Japan is renowned for its sashimi, noodles, rice, and sake, but a younger generation is adding to the culinary mix by deciphering and appreciating Italian food through the use of ingredients and knife skills as good as and often better than what you find on average in Italy.

This isn’t refinement or mimicry, the terms which Japan has been saddled with by Western critics, who somehow see Japanese appreciation for Italian cuisine as imitations when homegrown English and North American chefs, unrooted in continental European culinary tradition, are seen as original in  their efforts to create fine Italian food: Vetri, Batali, Carmellini, White, Conant.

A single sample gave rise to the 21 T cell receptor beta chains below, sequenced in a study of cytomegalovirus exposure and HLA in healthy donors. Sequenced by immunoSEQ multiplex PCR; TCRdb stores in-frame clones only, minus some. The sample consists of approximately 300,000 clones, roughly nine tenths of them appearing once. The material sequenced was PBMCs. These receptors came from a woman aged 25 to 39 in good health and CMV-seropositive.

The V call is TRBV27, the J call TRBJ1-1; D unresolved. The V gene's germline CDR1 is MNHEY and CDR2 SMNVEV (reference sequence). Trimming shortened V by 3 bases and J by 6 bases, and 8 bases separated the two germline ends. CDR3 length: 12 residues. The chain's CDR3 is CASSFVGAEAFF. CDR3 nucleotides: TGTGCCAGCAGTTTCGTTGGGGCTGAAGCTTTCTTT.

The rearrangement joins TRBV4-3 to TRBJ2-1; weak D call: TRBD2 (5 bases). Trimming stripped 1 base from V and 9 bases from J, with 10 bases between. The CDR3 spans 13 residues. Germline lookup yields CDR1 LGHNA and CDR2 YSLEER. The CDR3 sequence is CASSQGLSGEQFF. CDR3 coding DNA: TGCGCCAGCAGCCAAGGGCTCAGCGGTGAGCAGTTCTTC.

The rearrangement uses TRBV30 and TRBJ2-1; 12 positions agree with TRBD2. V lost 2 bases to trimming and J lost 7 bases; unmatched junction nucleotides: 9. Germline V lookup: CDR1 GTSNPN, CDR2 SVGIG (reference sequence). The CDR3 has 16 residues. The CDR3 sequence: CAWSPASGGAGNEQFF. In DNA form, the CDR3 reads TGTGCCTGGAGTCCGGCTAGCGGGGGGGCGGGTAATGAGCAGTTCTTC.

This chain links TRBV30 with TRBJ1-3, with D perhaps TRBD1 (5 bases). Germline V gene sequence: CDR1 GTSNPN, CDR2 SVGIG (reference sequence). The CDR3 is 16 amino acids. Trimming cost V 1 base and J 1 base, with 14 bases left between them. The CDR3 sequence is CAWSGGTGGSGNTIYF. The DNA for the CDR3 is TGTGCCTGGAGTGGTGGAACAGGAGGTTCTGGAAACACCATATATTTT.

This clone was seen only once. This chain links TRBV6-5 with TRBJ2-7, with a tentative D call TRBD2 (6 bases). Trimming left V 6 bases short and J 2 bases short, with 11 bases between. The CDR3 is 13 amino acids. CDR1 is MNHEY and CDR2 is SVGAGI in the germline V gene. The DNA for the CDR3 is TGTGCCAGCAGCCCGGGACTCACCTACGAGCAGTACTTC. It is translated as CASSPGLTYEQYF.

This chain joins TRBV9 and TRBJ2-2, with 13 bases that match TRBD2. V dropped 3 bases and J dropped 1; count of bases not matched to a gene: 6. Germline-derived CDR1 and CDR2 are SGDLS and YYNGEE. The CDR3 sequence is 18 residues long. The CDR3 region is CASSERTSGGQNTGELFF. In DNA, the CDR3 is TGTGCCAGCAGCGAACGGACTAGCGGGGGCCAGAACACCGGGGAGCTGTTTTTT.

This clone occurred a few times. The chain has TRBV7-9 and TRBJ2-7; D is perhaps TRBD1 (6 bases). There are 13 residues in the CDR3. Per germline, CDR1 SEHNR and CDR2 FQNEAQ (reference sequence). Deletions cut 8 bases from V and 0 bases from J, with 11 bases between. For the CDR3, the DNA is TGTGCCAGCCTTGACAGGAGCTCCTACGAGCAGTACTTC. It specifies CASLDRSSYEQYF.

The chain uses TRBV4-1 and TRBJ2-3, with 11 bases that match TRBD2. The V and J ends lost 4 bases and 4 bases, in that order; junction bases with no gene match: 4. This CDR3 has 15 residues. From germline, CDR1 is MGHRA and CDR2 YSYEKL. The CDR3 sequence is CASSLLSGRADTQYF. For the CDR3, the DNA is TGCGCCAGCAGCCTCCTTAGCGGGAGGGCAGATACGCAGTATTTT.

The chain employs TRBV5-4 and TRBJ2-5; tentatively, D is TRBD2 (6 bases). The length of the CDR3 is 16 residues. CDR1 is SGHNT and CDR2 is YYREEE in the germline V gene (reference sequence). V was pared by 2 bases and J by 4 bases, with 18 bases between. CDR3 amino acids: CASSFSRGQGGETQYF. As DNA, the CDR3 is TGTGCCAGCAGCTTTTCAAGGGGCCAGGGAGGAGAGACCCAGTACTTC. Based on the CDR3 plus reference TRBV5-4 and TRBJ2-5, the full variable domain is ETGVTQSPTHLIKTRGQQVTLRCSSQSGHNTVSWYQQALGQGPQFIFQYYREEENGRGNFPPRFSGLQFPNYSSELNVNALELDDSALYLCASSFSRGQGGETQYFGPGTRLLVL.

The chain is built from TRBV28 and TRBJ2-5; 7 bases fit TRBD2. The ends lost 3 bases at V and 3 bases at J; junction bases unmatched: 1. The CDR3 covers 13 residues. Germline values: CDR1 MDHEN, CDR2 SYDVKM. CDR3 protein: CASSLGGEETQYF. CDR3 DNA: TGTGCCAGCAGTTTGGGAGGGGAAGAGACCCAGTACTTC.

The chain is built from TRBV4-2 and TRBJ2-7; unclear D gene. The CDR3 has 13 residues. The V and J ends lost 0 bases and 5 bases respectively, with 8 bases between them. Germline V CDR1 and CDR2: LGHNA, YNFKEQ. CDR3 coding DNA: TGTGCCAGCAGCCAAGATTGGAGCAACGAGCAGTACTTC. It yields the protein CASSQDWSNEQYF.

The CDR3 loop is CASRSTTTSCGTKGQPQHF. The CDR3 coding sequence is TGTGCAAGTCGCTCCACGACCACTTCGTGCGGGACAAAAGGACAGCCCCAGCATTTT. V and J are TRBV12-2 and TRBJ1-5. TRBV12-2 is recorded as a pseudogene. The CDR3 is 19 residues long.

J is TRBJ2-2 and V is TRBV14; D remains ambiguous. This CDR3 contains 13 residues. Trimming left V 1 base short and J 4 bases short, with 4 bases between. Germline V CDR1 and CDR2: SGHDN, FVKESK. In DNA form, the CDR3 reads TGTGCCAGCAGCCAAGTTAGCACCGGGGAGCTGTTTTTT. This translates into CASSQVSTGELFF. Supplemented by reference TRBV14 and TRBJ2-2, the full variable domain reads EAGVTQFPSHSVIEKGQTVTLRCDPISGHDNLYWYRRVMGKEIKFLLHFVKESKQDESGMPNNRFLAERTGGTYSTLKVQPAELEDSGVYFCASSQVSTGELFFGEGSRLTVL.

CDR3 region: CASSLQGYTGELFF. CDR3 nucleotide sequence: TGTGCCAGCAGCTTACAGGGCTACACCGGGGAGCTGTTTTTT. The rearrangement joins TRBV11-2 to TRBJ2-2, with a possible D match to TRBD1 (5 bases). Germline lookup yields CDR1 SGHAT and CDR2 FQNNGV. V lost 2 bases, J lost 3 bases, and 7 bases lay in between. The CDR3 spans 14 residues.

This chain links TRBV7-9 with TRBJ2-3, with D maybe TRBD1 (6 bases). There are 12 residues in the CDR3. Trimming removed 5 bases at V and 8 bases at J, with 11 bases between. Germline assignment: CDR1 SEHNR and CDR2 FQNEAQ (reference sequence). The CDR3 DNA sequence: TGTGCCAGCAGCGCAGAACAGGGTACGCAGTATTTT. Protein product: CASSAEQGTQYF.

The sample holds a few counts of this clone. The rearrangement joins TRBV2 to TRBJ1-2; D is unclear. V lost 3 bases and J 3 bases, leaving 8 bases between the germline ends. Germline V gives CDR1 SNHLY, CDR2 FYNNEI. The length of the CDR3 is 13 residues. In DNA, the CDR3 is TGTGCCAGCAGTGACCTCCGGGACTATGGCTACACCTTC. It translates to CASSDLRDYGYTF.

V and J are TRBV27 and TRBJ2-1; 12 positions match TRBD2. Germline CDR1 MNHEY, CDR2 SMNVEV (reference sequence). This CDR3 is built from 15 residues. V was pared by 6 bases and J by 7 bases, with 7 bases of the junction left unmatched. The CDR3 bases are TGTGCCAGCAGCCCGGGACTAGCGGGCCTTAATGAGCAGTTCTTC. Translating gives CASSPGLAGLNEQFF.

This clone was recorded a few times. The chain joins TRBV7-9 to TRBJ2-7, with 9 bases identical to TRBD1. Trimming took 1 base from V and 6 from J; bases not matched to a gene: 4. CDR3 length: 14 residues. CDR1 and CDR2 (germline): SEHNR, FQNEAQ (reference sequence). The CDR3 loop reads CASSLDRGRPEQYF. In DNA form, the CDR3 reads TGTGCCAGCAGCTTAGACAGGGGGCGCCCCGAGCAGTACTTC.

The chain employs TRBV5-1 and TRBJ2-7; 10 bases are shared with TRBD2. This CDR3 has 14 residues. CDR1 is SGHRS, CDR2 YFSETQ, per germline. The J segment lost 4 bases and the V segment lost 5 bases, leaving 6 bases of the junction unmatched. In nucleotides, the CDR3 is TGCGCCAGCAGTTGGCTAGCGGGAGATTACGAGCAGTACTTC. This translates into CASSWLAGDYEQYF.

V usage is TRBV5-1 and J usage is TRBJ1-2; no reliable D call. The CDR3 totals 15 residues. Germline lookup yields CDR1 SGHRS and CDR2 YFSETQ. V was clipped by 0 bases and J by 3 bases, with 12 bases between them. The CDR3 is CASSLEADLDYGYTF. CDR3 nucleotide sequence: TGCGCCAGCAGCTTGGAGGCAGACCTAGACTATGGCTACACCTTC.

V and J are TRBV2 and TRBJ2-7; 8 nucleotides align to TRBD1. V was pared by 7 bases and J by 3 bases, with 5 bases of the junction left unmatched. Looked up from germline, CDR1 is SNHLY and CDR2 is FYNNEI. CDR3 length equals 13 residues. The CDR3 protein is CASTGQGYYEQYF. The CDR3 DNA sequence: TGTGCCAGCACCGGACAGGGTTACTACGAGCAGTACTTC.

In Kyoto, a new and exciting group of chefs, who eschew the limelight, have established terrific Italian restaurants.  We’re talking first rate pizzerias like Mercato and high-end dining at Cenci.

It’s the start of something new, in a way, as well as a recognition that these two broad cuisines–Italian and Japanese–have a lot in common: Lots of noodles, lots of fish and shellfish, vegetable driven meals, a strong understanding of seasonality, the use of certain foods linked to religious events.

Itadakimasu or buon appetìto!

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